Integrative genomics: Liver regeneration and hepatocellular carcinoma

Zeynep Coban, Michelle Craig Barton

Research output: Contribution to journalArticlepeer-review

9 Scopus citations


Numerous genome wide profiles of gene expression changes in human hepatocellular carcinoma (HCC), compared to normal liver tissue, have been reported. Hierarchical clustering of these data reveal distinct patterns, which underscore conservation between human disease and mouse models of HCC, as well as suggest specific classification of subtypes within the heterogeneous disease of HCC. Global profiling of gene expression in mouse liver, challenged by partial hepatectomy to regenerate, reveals alterations in gene expression that occur in response to acute injury, inflammation, and re-entry into cell cycle. When we integrated datasets of gene expression changes in mouse models of HCC and those that are altered at specific times of liver regeneration, we saw shared, conserved alterations in gene expression within specific biological pathways, both up-regulated, for example, cell cycle, cell death, and cellular development, or down-regulated, for example, vitamin and mineral metabolism, lipid metabolism, and molecular transport. Additional molecular mechanisms shared by liver regeneration and HCC, as yet undiscovered, may have important implications in tumor development and recurrence. These comparisons may offer a way to judge how liver resection, in the treatment of HCC, introduces challenges to care of the disease. Further, uncovering the pathways conserved in inflammatory response, hypertrophy, proliferation, and architectural remodeling of the liver, which are shared in liver regeneration and HCC, versus those specific to tumor development and progression in HCC, may reveal new biomarkers or potential therapeutic targets in HCC.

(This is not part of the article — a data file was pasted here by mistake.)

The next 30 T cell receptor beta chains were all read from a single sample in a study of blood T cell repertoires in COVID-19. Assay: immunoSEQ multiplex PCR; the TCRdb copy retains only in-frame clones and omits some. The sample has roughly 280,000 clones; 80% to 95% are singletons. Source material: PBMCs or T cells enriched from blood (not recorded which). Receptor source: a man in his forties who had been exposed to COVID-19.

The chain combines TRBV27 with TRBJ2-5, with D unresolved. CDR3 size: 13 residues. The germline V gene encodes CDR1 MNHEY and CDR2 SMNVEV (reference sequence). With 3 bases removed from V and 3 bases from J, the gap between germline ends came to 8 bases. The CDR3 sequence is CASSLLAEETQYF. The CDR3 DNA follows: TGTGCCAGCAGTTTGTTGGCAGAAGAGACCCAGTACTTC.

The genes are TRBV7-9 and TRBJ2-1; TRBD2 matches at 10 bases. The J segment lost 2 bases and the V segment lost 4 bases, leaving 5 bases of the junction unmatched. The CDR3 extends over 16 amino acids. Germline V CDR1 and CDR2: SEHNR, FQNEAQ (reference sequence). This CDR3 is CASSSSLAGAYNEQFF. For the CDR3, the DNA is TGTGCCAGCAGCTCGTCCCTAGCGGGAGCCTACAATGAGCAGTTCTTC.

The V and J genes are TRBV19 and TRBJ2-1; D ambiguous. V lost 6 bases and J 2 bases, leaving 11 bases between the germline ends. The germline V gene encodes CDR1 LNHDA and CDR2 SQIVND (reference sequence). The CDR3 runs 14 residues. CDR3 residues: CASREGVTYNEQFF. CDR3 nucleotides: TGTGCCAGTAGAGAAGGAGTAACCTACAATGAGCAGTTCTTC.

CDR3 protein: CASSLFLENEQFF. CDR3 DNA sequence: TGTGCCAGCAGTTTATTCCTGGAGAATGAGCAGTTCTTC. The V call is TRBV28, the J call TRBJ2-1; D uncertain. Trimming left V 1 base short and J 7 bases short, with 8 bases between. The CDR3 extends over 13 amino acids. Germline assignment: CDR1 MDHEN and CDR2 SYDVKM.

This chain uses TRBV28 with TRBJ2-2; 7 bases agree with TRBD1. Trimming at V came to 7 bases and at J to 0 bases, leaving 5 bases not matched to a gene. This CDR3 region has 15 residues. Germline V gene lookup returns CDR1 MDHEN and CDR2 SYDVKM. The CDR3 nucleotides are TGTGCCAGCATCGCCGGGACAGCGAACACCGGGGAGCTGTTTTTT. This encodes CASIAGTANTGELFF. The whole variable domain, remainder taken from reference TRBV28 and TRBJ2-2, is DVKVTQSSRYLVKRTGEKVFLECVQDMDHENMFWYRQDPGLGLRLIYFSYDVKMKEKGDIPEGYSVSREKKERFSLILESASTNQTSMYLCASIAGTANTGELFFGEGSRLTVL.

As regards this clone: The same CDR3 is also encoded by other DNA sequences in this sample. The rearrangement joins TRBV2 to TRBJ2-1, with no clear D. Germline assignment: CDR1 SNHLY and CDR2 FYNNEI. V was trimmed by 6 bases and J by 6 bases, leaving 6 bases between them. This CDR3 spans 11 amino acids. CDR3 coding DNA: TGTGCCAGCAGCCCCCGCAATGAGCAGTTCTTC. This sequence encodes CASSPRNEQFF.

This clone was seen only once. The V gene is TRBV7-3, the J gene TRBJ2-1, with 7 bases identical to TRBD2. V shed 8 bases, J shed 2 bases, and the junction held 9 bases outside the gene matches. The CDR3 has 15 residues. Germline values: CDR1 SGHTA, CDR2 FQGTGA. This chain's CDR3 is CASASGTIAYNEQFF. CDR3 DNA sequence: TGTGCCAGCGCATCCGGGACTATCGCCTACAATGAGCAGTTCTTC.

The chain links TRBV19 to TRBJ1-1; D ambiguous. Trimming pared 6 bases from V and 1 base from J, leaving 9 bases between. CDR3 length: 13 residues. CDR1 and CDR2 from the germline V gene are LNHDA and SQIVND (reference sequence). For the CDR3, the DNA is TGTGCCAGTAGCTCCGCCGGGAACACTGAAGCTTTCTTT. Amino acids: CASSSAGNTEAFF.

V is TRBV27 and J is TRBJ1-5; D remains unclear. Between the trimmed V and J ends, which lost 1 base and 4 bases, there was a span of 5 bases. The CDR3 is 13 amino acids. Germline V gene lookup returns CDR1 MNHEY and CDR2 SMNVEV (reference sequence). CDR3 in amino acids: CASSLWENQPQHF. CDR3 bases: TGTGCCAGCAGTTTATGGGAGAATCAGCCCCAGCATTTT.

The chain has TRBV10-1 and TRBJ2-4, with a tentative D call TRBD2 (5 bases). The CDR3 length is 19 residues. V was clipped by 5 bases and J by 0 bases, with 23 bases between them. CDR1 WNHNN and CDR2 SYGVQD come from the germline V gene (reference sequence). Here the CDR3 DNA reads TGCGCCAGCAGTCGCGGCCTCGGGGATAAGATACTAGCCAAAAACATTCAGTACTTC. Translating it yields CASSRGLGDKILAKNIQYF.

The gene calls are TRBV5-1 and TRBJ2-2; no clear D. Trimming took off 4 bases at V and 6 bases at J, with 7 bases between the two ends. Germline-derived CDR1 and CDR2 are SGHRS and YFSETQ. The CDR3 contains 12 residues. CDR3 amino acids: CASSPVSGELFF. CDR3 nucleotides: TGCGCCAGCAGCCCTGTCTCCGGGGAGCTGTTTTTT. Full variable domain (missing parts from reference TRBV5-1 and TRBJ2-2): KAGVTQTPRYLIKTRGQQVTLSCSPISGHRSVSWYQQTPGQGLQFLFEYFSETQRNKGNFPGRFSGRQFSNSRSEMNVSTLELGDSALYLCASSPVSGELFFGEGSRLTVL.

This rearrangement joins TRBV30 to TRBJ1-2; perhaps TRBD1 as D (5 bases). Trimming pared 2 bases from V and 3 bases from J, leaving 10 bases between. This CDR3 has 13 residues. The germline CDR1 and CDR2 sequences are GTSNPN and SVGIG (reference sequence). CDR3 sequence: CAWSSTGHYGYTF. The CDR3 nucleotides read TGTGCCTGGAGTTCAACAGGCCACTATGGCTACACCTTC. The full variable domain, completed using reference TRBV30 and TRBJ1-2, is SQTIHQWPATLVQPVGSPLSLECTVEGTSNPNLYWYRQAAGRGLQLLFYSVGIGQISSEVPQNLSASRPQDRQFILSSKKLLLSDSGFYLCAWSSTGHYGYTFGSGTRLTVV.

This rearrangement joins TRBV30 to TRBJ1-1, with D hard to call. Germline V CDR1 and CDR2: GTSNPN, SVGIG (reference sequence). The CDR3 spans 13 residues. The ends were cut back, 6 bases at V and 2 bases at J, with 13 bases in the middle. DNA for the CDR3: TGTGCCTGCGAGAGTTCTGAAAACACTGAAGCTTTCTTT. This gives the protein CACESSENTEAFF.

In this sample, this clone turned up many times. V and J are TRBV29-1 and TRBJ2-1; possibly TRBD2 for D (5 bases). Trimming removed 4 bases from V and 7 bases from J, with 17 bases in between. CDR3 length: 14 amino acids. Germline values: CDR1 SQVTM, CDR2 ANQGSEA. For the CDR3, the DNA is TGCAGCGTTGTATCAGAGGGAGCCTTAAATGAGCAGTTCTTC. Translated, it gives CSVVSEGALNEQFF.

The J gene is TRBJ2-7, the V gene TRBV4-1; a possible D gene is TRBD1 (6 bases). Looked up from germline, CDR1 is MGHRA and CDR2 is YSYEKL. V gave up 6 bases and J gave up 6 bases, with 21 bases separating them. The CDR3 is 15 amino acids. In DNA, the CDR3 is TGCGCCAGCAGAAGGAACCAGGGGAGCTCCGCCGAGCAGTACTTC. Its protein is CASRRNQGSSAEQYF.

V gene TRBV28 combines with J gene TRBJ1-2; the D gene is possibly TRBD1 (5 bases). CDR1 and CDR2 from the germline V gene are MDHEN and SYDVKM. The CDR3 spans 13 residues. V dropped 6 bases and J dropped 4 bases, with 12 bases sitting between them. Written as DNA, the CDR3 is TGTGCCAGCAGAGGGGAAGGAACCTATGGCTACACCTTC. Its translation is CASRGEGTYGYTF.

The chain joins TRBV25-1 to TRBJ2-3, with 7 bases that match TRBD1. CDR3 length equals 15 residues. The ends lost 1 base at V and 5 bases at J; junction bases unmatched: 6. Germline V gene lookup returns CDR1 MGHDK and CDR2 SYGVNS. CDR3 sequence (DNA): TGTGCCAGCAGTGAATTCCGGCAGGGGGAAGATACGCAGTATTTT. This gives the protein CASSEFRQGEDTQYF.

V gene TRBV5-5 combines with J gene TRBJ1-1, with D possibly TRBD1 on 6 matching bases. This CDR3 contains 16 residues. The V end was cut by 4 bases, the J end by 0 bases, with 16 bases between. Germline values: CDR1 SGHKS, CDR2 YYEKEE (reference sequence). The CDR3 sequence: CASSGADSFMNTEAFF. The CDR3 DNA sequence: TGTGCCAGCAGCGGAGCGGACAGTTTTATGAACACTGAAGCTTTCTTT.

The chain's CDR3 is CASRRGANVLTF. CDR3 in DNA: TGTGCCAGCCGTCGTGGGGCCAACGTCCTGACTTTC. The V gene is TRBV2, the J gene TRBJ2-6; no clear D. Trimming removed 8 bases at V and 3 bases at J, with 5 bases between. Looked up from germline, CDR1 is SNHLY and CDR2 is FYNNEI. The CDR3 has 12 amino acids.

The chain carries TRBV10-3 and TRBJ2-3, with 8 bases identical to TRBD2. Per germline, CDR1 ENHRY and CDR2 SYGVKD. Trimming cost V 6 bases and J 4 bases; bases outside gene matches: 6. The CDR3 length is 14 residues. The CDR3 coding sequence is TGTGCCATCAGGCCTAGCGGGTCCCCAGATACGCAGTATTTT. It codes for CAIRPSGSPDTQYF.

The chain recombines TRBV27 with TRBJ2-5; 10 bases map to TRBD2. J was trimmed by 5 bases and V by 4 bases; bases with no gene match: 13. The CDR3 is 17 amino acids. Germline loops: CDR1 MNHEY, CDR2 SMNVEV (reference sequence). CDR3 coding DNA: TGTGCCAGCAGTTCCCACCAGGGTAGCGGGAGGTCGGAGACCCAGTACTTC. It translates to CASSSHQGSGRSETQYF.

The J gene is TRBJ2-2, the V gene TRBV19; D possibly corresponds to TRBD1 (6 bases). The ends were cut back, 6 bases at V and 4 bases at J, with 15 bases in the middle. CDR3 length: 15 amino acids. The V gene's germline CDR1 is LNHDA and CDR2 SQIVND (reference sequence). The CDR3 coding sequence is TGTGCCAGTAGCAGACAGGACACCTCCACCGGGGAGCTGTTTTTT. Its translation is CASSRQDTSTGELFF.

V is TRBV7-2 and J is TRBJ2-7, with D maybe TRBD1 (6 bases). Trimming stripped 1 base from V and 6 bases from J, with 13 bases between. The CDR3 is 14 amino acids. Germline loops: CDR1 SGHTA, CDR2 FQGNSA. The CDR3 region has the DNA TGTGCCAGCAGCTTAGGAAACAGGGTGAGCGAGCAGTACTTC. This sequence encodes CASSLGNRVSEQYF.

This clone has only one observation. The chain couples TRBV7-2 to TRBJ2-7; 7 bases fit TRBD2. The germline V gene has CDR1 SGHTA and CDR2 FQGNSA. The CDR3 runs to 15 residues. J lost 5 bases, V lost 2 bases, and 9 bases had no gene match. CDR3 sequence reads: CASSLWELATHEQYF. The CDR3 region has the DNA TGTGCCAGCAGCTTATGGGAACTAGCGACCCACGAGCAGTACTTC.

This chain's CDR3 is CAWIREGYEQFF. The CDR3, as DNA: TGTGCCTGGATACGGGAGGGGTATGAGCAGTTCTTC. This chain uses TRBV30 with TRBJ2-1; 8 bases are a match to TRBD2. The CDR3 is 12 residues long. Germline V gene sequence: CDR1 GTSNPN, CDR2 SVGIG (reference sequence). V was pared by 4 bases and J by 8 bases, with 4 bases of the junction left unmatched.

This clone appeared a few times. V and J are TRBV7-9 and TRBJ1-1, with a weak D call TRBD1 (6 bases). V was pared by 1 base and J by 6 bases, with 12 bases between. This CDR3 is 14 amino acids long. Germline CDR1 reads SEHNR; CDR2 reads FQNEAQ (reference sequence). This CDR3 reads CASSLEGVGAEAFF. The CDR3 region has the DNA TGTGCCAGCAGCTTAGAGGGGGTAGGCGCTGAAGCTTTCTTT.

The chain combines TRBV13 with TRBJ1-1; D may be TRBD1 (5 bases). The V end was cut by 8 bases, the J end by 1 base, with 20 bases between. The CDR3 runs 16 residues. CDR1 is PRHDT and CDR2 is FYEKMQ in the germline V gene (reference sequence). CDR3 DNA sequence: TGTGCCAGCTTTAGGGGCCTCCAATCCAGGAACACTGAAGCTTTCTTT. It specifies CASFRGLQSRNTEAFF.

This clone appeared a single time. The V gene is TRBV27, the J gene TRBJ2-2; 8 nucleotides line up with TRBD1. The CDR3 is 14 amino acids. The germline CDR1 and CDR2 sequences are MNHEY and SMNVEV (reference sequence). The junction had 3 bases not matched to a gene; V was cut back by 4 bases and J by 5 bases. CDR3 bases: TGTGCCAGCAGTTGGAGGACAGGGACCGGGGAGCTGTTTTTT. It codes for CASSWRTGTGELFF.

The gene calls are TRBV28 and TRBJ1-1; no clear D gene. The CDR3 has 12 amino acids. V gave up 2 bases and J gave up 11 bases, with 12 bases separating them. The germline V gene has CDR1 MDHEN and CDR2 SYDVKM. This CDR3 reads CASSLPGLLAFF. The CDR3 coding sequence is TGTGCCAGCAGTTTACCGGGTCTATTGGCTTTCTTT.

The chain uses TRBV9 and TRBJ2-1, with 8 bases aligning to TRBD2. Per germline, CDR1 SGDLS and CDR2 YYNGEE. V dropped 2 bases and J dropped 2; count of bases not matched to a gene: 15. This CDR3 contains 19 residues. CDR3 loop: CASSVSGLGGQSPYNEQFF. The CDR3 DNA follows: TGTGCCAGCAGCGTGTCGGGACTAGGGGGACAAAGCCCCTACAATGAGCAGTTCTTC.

Original languageEnglish (US)
Pages (from-to)2179-2184
Number of pages6
JournalJournal of cellular biochemistry
Issue number7
StatePublished - Jul 2012
Externally publishedYes


  • Liver
  • bioinformatics
  • genomics
  • microarray
  • tumorigenesis

ASJC Scopus subject areas

  • Biochemistry
  • Molecular Biology
  • Cell Biology


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